Reflecting on the prevalence of a wide range of crimes in and around the supported accommodation, many participants came to accept it as “just what happens” or a “part of life.” History of social relationships, experiences of
violence and danger, self-defence, segregation between ‘rough sleepers’ and the public not only fuelled the crime, but also normalised criminal activity. 

“Your behaviour on the street continues, and if not more so, because you’re in a group where you know each other, you come to each other. So, it becomes okay to behave in a certain way, it’s justified to a degree.”

Normalisation of criminal activity among people who moved from streets into supported accommodation explains why the criminal activities and victimisation remain hidden and neglected, despite the harmful impact on their lives. ‘Invisibility’ was identified by the participants as the core reason why victimisation continues to happen in supported accommodation:

“You see, the problem, doesn’t just stop because a person comes from the street to the hostel, they’ve still got those problems, so those problems still exist in this environment. Unfortunately, it’s probably less seen here, because you’re behind four walls.”

Participants said that the high level of support needs, including mental ill health, substance misuse and histories of offending put people at greater risk of victimisation. Participants said socialising among residents was often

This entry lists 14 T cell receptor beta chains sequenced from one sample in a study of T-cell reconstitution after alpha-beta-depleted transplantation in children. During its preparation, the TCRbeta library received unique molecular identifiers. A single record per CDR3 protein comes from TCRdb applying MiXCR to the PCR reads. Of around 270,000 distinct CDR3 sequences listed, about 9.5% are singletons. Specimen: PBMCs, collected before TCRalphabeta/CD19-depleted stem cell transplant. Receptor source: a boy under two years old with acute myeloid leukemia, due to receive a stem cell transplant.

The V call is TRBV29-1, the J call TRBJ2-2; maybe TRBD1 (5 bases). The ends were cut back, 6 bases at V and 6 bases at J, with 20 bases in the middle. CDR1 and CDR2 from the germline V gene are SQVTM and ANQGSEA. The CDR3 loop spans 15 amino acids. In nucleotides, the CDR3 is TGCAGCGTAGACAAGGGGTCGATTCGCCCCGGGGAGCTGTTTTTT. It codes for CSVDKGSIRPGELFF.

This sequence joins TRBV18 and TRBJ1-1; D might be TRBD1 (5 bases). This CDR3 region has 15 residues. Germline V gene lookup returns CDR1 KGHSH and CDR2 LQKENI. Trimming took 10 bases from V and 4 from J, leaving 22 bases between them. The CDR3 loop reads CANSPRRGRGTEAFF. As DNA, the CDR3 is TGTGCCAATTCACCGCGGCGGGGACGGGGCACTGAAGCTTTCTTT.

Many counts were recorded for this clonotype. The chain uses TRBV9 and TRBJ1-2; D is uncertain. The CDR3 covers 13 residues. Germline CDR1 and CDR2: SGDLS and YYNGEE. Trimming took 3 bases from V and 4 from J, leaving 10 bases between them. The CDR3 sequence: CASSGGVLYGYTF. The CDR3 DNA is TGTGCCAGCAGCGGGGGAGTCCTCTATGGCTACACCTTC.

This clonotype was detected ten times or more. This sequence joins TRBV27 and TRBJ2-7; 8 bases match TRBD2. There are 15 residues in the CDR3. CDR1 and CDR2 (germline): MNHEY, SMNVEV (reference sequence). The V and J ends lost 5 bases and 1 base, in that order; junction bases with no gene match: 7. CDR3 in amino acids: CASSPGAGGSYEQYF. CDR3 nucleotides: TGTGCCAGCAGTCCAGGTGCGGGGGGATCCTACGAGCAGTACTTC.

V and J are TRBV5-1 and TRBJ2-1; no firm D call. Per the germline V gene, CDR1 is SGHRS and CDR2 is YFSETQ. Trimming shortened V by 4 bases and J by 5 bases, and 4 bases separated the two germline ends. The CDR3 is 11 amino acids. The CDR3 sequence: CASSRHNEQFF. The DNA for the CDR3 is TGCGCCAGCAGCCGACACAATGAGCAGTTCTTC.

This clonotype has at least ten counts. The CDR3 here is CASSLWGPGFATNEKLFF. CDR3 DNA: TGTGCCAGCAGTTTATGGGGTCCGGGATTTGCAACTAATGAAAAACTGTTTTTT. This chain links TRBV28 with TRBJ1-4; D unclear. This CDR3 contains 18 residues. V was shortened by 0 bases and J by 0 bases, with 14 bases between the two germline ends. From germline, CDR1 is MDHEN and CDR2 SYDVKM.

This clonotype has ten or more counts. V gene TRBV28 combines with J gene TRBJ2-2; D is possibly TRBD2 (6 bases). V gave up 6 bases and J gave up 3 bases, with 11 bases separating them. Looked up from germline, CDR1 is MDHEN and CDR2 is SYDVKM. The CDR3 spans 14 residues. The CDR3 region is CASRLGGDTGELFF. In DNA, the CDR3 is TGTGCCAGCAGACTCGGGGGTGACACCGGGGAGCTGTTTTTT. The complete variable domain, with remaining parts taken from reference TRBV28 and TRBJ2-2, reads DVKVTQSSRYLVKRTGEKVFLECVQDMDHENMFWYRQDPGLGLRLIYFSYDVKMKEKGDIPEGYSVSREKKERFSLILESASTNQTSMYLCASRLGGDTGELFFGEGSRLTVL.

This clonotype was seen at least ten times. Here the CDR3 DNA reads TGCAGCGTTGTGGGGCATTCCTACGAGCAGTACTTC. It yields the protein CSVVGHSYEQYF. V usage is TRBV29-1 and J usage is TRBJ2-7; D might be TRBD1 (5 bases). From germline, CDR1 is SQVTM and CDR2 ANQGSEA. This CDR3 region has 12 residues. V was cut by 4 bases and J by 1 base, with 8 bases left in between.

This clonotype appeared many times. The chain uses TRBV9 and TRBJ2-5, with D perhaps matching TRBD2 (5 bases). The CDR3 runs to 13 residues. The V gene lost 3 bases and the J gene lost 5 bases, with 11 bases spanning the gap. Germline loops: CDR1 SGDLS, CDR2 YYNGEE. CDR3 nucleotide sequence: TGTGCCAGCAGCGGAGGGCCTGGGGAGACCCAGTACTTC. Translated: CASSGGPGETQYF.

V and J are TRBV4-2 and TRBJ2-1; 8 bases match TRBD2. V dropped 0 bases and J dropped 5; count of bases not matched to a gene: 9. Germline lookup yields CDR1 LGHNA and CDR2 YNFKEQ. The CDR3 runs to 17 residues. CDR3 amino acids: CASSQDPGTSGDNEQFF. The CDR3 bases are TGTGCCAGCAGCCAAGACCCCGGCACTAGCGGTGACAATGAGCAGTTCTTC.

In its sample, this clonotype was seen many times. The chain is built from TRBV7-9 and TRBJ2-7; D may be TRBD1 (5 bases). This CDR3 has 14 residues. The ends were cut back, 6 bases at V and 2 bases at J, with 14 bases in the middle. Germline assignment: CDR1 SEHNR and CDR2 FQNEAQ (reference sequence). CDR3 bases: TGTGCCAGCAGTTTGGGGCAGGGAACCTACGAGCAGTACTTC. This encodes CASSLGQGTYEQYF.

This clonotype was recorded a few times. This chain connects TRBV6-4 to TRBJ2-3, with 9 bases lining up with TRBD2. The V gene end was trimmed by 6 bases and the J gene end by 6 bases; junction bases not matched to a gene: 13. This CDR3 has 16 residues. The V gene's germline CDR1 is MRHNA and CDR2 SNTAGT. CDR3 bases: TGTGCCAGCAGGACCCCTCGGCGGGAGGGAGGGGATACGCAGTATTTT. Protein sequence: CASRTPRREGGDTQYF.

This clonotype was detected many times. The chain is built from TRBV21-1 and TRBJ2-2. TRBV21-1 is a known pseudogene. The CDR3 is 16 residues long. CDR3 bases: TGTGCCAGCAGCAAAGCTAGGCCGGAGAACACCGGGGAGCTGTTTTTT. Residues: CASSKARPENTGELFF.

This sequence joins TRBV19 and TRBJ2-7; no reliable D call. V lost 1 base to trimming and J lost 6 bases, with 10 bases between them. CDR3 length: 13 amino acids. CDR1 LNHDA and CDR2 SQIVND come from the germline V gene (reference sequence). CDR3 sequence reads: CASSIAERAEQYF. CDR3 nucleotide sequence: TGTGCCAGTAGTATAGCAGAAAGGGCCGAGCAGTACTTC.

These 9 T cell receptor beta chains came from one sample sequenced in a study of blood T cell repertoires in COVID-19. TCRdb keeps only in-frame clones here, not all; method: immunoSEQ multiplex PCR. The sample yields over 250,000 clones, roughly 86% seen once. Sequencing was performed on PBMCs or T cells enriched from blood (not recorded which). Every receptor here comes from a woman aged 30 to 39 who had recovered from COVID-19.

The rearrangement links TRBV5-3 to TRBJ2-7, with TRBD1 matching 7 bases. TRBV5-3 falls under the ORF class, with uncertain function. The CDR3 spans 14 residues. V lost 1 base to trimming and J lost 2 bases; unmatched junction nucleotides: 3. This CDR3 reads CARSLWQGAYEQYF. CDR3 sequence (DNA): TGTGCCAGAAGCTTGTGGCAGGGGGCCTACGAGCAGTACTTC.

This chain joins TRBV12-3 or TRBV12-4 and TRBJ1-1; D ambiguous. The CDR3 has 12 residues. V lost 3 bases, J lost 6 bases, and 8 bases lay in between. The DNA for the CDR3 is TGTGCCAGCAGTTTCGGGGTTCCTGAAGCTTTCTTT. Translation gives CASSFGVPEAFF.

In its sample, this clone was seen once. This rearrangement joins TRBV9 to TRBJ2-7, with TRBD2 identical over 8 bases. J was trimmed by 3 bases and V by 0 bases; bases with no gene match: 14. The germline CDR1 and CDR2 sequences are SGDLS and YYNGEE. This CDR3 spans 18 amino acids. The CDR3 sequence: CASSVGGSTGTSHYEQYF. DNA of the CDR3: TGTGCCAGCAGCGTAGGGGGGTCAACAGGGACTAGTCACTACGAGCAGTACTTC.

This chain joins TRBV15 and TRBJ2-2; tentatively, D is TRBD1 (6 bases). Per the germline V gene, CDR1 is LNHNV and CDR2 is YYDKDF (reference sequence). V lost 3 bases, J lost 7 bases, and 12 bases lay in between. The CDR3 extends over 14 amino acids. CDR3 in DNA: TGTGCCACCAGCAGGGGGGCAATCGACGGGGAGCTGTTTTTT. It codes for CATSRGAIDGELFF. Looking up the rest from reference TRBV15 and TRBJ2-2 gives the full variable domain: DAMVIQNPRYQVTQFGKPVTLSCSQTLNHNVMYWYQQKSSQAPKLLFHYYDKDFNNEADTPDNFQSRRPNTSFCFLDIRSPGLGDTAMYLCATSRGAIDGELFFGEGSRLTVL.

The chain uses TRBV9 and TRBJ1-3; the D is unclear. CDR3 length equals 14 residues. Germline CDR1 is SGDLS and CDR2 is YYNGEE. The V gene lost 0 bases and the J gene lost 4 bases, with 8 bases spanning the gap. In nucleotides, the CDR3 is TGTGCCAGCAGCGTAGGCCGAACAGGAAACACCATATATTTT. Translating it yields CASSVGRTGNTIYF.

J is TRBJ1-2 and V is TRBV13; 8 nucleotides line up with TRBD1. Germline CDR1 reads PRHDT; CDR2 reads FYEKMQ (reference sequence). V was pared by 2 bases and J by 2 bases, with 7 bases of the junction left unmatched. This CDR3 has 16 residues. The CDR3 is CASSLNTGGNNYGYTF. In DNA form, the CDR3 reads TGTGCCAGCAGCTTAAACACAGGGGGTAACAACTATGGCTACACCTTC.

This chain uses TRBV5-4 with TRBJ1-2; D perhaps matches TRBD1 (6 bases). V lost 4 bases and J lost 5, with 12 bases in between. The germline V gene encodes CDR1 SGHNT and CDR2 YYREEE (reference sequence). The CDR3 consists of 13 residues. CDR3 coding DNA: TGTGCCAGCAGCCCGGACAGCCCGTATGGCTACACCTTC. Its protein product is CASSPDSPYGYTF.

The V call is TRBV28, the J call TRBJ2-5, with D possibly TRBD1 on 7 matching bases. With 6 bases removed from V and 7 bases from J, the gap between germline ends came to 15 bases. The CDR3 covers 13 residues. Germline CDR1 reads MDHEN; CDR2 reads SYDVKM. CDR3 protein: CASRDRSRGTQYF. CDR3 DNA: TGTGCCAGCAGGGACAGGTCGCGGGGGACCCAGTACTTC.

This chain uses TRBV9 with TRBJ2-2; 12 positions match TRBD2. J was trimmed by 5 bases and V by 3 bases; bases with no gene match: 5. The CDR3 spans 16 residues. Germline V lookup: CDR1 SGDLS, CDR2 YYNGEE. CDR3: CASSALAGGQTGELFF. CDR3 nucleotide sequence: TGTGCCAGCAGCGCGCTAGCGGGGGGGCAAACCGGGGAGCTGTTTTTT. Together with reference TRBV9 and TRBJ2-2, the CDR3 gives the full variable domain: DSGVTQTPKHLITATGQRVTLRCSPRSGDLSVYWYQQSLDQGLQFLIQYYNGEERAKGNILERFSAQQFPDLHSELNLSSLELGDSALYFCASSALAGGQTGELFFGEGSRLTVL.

difficult and “mixing with the wrong crowd” put them at greater risk of being caught in the cycle of victimisation and criminal activity.

Recommendations

The multifaceted nature of problems identified in this research means that no one agency or organisation can resolve these issues on their own. Revolvign Doors Agency says that an effective response will require working across organisations and sectors to deliver a coordinated response to tackle repeat victimisation of current and recent rough sleepers. This is an area that requires the strategic leadership of local authorities, Police and Crime Commissioners (the Mayors) and the Victims’ Commissioner as well as changes to operational practice across police, supported accommodation, outreach services, health services and victim support services. RDA sets out five key principles for all victims to access fair justice:
  1. Trauma informed support can encourage individuals to come forward as victims, and help them access fair justice, and thereby stop the vicious cycle of homelessness, victimisation and offending.
  2. Peer support models in housing and criminal justice will help victims disclose crime and get support.
  3. Commissioners and policy makers need to listen the voices of people with lived experience to reduce victimisation.
  4. Services need to make available information on homeless people’s rights and entitlements to report crime and receive support as a victim of crime.
  5. Much more needs to be done to share good practice around this issue.

Conclusion

While all the data collection took place in London, the problems highlighted in this report are endemic. People with histories of homelessness, mental ill-health, substance abuse and offending are repeatedly victims of serious and repeated crime. We need to urgently take action, as each day we waste, access to fair justice is delayed.